Specialist insurance broker urges food industry to be proactive in reducing workplace fire risk
Insurance broker Arthur J. Gallagher is urging the food industry to take practical, proactive steps to lower their risk of a workplace fire following the publication of 14 new core requirements by the Fire Protection Association (FPA).
Garry Moseley, who leads Arthur J. Gallagher’s specialist Food and Drink Practice, explains that effective fire prevention is not only an intrinsically important management issue but also a critical one for firms to demonstrate to insurance companies: “Firms that can demonstrate they have taken all conceivable steps to implement a loss prevention and business recovery programme — one which proactively manages, mitigates and minimises fire risk in the workplace — will differentiate themselves and help insurers to take a more favourable underwriting stance.”
The FPA recommendations highlight 14 core areas where companies can take action to prevent fires in its white paper ‘Food for Thought’ — for example, protection against arson; strict control of hot work permits; regular maintenance of electrical and lighting systems; effective waste management; heightened premises security; and the implementation of strict smoking policies.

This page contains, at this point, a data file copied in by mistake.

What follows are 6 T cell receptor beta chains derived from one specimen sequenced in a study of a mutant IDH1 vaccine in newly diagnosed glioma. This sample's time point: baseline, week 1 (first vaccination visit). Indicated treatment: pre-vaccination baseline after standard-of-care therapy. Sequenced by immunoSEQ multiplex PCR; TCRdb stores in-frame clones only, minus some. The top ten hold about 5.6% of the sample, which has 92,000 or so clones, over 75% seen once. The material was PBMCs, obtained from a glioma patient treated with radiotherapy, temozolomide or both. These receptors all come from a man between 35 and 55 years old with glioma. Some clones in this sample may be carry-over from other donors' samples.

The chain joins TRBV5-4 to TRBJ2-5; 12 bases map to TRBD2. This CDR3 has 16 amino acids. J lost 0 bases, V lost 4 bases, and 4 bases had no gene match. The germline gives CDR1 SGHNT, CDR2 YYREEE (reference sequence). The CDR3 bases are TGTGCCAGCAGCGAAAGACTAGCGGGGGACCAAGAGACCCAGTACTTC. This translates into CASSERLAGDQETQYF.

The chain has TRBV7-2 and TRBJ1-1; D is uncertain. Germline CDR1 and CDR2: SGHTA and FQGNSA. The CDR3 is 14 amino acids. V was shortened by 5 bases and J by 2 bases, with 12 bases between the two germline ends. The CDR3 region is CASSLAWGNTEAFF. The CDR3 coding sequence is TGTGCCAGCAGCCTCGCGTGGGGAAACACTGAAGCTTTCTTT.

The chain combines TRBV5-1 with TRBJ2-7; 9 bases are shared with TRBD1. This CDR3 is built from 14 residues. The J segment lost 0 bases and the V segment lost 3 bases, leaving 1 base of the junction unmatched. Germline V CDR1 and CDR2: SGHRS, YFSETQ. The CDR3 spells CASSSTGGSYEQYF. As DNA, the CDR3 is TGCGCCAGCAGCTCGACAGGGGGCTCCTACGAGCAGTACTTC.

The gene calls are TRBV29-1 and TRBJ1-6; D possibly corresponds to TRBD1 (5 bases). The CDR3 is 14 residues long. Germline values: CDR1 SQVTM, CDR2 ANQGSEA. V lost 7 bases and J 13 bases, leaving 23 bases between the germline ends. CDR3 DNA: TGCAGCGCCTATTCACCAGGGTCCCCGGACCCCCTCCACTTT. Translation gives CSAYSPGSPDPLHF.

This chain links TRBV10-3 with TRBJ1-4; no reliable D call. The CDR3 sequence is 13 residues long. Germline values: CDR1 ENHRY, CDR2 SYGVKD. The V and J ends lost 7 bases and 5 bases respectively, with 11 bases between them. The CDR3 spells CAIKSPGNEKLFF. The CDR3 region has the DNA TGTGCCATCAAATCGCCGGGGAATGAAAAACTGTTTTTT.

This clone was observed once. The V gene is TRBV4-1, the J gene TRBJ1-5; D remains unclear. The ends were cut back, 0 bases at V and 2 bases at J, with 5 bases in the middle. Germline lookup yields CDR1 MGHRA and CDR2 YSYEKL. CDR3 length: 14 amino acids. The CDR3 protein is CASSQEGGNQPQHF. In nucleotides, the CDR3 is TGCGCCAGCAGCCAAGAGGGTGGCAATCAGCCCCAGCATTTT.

Howard Passey, Principal Consultant at the FPA, said: “The Fire Protection Association has been working closely with the insurance industry and the food manufacturing industry for a number of years. Our experience has shown that through taking action in key areas the risk of fire can be reduced. We would always recommend seeking advice from your insurer and a fire safety expert before acting.”
Garry continues: “Fire and the consequential interruption to production continues to be a major risk for industry and, with the losses resulting from a variety of different causes, the challenge is to adopt and maintain a proactive approach to mitigating fire risks. Fire safety legislation that came into being in October 2006 for England and Wales firmly places the onus on employers to be compliant with the Regulatory Reform (Fire safety) Order 2005 and emphasises this point.
“Identifying and analysing conditions that could result in property damage is a key area where employers can help themselves.
Assessing the fire initiation and fire spread potential are crucial areas for organisations, as well as ensuring safety and control devices and equipment are maintained and operating procedures installed. Communication failure, loss of administrative function, the costs of rebuild and the time it will take to build the business back up are all key considerations that should be included in a company’s action plan.”
Garry concluded: “There are so many different elements that should be included in a loss prevention and business recovery programme, and proving that all these have been actively considered will carry a positive significance for an underwriter assessing fire risk in your company.”